Water Transforms the Life of Livestock Markets in Burkina Faso and Niger


In West Africa, livestock is a key economic sector, contributing between 8 percent and 15 percent of overall gross domestic product (GDP) and nearly 50 percent of agricultural GDP. In Niger and Burkina Faso, buying and selling livestock is mainly done in livestock markets, where large and small ruminants are assembled for sale. Livestock markets are separate from other commodities markets that happen concurrently. The financial scale also differs vastly. At each livestock market, the total transaction amounts are sometimes in the hundreds of millions CFA francs (more than $165,000). 

Cattle bring together large numbers of animals and diverse people who come and go among the livestock, such as sellers, buyers, intermediaries, animal health specialists, restaurant owners, and street vendors. Meanwhile, temperatures can soar above 45°C/113°F during the hot season, leaving animals and humans dehydrated. If there is no water supply, people must buy water at a high price from vendors. With the heat and the difficulty of obtaining drinking water, the action within the market slows down, as does business. Despite the economic importance of livestock markets, most do not have water supply systems. And yet, water is at the heart of the markets’ vitality.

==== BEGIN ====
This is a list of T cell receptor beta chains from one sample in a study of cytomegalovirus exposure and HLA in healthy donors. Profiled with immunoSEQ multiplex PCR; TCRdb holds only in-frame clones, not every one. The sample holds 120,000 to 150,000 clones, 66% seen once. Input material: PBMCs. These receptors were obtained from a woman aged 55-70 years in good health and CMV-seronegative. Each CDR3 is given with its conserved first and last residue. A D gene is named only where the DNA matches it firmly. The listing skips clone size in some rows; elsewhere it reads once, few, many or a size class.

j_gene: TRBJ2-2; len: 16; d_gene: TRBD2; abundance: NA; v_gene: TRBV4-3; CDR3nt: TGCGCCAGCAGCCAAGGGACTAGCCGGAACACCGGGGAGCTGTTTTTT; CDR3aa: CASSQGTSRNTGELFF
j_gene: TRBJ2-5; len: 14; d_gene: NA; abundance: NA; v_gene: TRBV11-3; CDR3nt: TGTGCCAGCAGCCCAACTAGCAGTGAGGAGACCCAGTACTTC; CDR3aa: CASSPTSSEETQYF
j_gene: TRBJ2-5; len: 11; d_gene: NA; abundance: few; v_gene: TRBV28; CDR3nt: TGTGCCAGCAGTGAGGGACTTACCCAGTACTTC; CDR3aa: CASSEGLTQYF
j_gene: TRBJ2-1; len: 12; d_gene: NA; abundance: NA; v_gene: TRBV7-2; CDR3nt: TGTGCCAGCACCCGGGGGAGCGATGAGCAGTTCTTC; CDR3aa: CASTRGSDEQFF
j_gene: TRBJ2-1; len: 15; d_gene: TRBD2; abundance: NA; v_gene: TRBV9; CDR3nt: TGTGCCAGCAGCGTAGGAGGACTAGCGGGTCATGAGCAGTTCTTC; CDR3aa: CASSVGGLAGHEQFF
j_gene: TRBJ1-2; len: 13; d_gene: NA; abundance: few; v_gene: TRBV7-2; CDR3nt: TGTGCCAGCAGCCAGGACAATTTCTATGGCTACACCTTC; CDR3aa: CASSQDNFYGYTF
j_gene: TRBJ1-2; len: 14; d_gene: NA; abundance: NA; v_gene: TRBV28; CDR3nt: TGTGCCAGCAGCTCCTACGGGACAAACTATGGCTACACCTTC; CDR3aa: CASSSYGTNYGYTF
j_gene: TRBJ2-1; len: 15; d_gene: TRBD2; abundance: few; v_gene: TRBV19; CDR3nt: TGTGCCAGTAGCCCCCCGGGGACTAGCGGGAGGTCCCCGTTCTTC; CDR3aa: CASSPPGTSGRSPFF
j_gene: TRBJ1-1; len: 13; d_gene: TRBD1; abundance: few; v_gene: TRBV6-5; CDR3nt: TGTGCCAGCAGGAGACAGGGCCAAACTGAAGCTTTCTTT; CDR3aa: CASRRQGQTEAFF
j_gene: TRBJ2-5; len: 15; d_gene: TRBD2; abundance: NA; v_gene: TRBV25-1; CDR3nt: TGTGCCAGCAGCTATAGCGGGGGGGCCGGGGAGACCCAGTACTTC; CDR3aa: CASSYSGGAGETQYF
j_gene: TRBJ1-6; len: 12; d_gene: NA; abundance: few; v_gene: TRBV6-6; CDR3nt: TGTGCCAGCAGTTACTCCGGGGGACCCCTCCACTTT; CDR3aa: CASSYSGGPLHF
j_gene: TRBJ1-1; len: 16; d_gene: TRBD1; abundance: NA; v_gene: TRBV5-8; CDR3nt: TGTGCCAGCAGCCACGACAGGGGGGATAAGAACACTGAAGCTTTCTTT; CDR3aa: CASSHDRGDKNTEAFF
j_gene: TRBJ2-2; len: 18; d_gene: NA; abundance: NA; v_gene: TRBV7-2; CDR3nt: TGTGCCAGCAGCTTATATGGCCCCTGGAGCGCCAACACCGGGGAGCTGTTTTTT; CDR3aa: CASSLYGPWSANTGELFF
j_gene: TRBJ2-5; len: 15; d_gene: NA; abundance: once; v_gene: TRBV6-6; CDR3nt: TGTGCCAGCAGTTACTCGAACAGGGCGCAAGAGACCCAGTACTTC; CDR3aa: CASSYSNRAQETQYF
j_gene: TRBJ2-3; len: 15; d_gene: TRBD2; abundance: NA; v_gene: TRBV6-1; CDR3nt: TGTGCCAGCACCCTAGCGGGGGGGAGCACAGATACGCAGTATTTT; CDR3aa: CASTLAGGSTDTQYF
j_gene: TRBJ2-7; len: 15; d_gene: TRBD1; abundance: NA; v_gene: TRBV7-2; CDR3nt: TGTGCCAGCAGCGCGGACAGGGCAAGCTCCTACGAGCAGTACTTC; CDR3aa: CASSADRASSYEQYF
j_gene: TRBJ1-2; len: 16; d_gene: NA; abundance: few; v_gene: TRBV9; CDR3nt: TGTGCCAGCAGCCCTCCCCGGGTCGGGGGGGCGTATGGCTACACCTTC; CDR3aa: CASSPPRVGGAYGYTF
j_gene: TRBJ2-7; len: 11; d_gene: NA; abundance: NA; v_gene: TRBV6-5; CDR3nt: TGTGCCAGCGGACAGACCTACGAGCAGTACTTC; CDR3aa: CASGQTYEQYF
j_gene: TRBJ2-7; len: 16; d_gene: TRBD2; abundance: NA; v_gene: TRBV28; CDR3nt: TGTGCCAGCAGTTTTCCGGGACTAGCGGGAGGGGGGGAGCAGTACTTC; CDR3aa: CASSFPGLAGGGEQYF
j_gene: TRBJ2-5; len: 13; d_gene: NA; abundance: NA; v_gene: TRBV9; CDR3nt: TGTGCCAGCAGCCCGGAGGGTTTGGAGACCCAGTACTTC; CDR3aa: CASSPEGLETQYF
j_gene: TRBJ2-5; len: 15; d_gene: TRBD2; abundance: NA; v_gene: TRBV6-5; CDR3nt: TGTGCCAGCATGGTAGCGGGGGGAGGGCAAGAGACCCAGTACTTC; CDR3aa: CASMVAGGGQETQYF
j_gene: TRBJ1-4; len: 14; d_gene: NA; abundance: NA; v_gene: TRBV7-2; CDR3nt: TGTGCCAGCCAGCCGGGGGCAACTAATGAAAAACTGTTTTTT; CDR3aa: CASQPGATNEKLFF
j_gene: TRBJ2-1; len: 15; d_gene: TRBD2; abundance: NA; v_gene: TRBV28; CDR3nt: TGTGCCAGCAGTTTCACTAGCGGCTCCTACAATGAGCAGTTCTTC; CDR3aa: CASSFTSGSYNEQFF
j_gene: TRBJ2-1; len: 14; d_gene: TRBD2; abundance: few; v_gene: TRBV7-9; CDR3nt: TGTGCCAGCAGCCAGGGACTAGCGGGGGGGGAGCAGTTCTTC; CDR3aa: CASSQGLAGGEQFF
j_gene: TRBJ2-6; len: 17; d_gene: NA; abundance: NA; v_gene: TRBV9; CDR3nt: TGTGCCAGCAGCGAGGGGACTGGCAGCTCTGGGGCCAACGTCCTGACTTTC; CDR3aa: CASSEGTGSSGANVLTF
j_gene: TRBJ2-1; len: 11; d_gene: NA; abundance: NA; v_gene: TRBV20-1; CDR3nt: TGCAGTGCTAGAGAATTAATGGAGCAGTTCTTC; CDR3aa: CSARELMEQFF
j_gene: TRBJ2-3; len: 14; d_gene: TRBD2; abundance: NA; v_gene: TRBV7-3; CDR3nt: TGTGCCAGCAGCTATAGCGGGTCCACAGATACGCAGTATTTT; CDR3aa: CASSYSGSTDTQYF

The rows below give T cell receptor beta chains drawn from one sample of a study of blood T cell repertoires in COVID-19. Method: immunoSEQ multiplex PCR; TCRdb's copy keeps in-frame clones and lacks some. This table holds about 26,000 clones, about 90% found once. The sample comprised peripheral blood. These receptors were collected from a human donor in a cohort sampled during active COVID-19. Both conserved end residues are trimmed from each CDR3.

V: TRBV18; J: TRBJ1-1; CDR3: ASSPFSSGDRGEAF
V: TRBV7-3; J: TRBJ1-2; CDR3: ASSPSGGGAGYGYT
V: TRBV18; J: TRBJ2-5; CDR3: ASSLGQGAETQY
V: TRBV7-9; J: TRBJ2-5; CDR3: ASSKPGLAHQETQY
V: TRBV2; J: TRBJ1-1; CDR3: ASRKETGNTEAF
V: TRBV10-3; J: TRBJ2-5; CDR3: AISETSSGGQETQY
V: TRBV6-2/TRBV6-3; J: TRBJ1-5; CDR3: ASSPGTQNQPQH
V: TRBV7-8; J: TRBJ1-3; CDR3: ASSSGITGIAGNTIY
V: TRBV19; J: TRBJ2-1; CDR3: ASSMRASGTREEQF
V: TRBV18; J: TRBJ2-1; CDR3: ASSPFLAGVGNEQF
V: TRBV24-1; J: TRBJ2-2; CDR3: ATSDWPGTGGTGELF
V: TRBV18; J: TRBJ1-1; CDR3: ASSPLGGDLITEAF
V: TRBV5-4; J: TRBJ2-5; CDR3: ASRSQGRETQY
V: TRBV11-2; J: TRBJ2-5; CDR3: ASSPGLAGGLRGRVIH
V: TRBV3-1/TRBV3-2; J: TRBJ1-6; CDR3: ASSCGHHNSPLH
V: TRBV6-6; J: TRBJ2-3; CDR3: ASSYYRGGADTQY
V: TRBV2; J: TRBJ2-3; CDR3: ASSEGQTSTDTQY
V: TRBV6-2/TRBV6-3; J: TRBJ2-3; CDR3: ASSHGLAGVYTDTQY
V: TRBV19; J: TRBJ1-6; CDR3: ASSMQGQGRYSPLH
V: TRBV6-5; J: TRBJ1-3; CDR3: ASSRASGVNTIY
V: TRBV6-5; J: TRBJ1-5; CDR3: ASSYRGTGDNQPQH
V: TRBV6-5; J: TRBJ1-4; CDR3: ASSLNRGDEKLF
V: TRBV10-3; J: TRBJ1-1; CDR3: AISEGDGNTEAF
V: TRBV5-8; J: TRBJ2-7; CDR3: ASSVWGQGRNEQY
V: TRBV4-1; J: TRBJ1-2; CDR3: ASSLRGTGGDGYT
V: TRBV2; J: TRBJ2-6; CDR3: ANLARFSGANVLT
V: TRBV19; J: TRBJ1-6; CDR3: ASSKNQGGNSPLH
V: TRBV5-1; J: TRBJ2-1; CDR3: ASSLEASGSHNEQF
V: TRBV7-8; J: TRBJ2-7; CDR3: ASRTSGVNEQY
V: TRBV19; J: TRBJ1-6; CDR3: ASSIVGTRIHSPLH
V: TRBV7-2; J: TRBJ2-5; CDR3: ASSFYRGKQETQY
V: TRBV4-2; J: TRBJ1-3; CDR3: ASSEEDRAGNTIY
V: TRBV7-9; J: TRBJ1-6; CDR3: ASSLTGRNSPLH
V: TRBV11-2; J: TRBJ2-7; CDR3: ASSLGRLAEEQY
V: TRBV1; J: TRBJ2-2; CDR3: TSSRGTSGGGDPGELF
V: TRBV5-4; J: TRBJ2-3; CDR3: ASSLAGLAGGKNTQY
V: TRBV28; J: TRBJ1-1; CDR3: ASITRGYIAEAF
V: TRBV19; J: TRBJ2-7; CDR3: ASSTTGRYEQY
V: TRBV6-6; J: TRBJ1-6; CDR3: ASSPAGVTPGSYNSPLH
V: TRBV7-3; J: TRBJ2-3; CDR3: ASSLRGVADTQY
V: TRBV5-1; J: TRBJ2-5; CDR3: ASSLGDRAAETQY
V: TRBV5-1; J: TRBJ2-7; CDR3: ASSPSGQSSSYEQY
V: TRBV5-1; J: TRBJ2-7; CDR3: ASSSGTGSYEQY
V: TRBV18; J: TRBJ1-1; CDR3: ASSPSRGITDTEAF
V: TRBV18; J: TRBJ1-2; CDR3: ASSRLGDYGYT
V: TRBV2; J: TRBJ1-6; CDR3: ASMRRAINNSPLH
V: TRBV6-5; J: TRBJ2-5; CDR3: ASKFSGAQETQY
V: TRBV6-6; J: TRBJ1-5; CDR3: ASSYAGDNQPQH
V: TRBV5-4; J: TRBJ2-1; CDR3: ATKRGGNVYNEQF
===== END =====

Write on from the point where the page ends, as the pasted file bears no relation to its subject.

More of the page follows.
In Manni, Burkina Faso and Kwaya, Niger, the USAID TerresEauVie Activity constructed water supply infrastructures that meet the needs of buyers and sellers, animals, and cooks who work around the edges of the market. It has given a new life to businesses within the market.

Users are charged a small fee to use the water point for human drinking or animal watering.
Photo Credit: Abdel Nasser Moumouni, TerresEauVie

Watering thanks to the water infrastructure in the livestock market.
Photo Credit: Abdel Nasser Moumouni, TerresEauVie
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